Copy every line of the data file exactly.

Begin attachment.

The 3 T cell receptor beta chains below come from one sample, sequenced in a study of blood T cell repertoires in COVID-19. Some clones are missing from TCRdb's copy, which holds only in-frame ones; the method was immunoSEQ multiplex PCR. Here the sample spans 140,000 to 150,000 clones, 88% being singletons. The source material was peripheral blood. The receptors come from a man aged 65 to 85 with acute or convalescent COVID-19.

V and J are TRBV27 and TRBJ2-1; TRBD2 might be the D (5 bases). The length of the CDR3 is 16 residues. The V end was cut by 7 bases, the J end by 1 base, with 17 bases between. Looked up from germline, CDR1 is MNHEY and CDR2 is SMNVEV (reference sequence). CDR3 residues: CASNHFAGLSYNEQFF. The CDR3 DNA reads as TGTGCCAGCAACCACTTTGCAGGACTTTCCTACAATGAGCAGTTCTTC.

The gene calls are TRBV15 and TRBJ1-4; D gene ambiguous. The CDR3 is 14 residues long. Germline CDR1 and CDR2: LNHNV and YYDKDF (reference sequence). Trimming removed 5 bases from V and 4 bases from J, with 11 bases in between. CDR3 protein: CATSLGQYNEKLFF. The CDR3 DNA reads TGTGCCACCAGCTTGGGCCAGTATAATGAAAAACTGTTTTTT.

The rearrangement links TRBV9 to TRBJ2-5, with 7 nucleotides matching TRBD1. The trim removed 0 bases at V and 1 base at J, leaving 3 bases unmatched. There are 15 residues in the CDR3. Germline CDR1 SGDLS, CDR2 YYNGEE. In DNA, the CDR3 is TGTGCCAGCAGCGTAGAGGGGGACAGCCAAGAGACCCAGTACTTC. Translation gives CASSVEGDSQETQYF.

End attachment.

The 3 T cell receptor beta chains below come from one sample, sequenced in a study of blood T cell repertoires in COVID-19. Some clones are missing from TCRdb's copy, which holds only in-frame ones; the method was immunoSEQ multiplex PCR. Here the sample spans 140,000 to 150,000 clones, 88% being singletons. The source material was peripheral blood. The receptors come from a man aged 65 to 85 with acute or convalescent COVID-19.

V and J are TRBV27 and TRBJ2-1; TRBD2 might be the D (5 bases). The length of the CDR3 is 16 residues. The V end was cut by 7 bases, the J end by 1 base, with 17 bases between. Looked up from germline, CDR1 is MNHEY and CDR2 is SMNVEV (reference sequence). CDR3 residues: CASNHFAGLSYNEQFF. The CDR3 DNA reads as TGTGCCAGCAACCACTTTGCAGGACTTTCCTACAATGAGCAGTTCTTC.

The gene calls are TRBV15 and TRBJ1-4; D gene ambiguous. The CDR3 is 14 residues long. Germline CDR1 and CDR2: LNHNV and YYDKDF (reference sequence). Trimming removed 5 bases from V and 4 bases from J, with 11 bases in between. CDR3 protein: CATSLGQYNEKLFF. The CDR3 DNA reads TGTGCCACCAGCTTGGGCCAGTATAATGAAAAACTGTTTTTT.

The rearrangement links TRBV9 to TRBJ2-5, with 7 nucleotides matching TRBD1. The trim removed 0 bases at V and 1 base at J, leaving 3 bases unmatched. There are 15 residues in the CDR3. Germline CDR1 SGDLS, CDR2 YYNGEE. In DNA, the CDR3 is TGTGCCAGCAGCGTAGAGGGGGACAGCCAAGAGACCCAGTACTTC. Translation gives CASSVEGDSQETQYF.